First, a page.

The Carboniferous Period

The Carboniferous Period ran from about 360 million years ago to about 300 million years ago. It is a period on the prehistoric timeline that is under appreciated but is one that has affected humanity greatly especially during the Industrial Revolution. That’s because this period was given its name because of the deposits of coal that existed throughout Asia, Northern Europe, and parts of North America. While the term “carboniferous” is used to describe the period throughout the world, in the U.S it has been separated into the Mississippian Epoch and the Pennsylvanian Epoch. The Mississippian is used to describe the early part of this period and Pennsylvanian is used to describe the later part of this period.

This period had what can be considered a tropical climate. It was warm and was more humid than it is today. Seasons, if there were any, couldn’t be told apart. This has been determined by scientists who studied fossilized plants and realized that they didn’t have growth rings. This would suggest that the climate was uniform. Warm marine waters would often flood the dry land and many of the plants would fall into this water and turn into peat after they have completed their life cycle. This peat would eventually become coal over time.

Lepidodendrales, or scale trees, were abundant during this time and many of the grew to be about 1.5 meters in diameter (4.5 feet) and about 30 meters high (90 feet). Other plants that existed during this time were horse-tails known as Equisetales; club mosses known as Lycopodiales; ferns known as Filicales; scrambling plants known as Sphenophyllales;  cycads known as Cycadophyta; seed ferns known as Callistophytales and conifers known as Voltziales.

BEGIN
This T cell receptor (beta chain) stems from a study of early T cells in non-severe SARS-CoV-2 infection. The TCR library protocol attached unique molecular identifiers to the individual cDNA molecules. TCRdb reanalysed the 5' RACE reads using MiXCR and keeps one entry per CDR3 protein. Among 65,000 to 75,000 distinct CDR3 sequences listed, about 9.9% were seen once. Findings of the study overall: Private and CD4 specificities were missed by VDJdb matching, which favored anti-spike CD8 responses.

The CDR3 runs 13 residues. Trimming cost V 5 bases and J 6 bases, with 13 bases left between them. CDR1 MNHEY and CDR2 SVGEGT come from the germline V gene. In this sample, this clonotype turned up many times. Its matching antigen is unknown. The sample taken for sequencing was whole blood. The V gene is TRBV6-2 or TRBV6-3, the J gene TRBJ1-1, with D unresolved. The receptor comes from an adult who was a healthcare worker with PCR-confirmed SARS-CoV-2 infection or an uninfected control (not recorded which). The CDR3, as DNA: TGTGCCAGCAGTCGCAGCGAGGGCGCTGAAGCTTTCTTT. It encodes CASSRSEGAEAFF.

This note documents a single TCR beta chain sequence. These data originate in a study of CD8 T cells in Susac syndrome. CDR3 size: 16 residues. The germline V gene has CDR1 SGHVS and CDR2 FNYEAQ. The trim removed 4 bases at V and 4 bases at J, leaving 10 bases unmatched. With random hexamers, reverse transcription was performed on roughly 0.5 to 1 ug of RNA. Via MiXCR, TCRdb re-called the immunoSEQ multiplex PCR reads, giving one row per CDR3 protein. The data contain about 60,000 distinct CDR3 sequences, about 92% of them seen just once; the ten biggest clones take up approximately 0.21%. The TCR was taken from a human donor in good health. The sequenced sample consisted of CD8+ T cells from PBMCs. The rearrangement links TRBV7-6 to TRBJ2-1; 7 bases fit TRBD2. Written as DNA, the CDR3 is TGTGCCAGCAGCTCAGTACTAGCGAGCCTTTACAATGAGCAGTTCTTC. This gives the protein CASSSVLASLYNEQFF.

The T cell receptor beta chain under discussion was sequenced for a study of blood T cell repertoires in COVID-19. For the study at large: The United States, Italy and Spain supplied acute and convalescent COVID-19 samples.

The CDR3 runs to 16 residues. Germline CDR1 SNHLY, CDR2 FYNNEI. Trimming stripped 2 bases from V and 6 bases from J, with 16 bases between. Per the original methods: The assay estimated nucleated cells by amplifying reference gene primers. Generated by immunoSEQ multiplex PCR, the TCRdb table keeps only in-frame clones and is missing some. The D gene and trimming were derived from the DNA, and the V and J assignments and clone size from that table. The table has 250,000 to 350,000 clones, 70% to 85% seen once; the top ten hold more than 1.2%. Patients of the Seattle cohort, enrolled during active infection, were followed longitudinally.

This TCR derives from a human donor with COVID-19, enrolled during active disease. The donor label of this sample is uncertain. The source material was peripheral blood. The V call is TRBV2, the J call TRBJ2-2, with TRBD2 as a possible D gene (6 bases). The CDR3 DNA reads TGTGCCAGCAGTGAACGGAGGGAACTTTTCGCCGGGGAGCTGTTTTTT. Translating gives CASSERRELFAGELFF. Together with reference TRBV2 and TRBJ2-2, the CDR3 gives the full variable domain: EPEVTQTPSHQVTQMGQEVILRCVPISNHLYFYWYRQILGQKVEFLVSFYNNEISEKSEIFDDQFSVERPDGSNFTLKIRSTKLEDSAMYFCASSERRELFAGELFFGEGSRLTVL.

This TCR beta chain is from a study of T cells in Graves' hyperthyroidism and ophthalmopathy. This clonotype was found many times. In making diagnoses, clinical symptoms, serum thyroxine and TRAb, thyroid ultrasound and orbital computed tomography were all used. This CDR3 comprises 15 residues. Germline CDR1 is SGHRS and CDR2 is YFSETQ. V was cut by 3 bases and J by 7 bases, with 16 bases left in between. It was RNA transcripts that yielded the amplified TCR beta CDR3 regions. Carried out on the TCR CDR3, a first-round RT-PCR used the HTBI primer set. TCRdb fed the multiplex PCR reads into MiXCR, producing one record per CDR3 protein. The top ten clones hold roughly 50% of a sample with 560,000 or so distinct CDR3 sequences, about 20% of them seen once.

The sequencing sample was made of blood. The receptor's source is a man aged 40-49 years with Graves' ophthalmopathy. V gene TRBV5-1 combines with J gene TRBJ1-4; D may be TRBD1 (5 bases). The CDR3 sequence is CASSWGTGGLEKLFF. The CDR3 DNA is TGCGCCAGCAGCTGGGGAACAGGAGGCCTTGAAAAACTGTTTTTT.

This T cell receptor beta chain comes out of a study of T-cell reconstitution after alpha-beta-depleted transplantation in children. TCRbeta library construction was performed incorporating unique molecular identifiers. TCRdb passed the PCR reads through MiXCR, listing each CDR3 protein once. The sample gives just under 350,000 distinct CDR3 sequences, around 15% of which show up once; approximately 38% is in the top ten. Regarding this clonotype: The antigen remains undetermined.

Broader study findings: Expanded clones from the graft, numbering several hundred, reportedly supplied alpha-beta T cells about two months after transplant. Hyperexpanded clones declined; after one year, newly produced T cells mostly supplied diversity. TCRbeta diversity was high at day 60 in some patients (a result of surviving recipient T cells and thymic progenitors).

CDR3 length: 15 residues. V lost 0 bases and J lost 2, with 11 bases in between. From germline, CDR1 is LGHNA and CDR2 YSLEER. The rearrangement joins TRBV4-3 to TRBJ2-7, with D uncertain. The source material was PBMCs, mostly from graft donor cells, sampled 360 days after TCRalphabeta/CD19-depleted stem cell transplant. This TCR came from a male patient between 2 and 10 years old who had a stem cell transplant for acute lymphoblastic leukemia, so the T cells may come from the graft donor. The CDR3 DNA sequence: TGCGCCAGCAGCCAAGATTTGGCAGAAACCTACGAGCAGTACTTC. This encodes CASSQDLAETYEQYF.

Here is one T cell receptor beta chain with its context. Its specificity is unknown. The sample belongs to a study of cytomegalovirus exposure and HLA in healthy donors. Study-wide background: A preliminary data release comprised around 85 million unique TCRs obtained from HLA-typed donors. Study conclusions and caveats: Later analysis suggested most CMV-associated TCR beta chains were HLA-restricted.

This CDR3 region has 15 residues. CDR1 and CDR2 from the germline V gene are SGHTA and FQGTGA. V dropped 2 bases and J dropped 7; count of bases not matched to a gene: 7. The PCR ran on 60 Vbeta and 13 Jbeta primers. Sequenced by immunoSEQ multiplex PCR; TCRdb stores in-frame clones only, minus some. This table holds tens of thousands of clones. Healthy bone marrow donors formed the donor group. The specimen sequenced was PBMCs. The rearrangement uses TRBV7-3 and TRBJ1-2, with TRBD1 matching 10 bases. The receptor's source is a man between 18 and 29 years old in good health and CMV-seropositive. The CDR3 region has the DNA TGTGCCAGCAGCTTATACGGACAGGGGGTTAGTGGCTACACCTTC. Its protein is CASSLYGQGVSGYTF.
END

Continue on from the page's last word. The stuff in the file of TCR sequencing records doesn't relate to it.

During the Carboniferous Period, Priapulids first entered the scene. These marine worms grew to a large size due to the higher concentrations of oxygen in the Earth’s atmosphere and because of the moist, swampy environment. These factors also allowed millipede-like creatures known as Arthropleura to get about 2.6 meters (7.8 feet) in length. Insect groups also became to emerge and diversify during this period. Some of these include griffin-flies known as Protodonata and dragon-fly like insects known as Meganeura. Early cockroaches known as Dictyoptera also appeared during this time.

Life in the oceans during the Carboniferous Period consisted mainly of various corals (tabulate and rugose), Foraminifera, brachiopods, Ostracoda, echinoderms, and microconchids. These weren’t the only types of marine life, however. There were also sponges, Valvulina, Endothyra, Archaediscus, Aviculopecten, Posidonomya, Nucula, Carbonicola, Edmondia, and trilobites.

During the beginning of this period, global temperature was fairly high – about 20-degrees Celsius (68-degrees Fahrenheit). As the period wore on, though, temperatures began to cool to about 12-degrees Celsius (about 54-degrees Fahrenheit). This cooling of the atmosphere, coupled with it beginning to dry out, probably led to the Carboniferous Rainforest Collapse. This climate change event fragmented the rainforest of the world and then eventually destroyed most of them.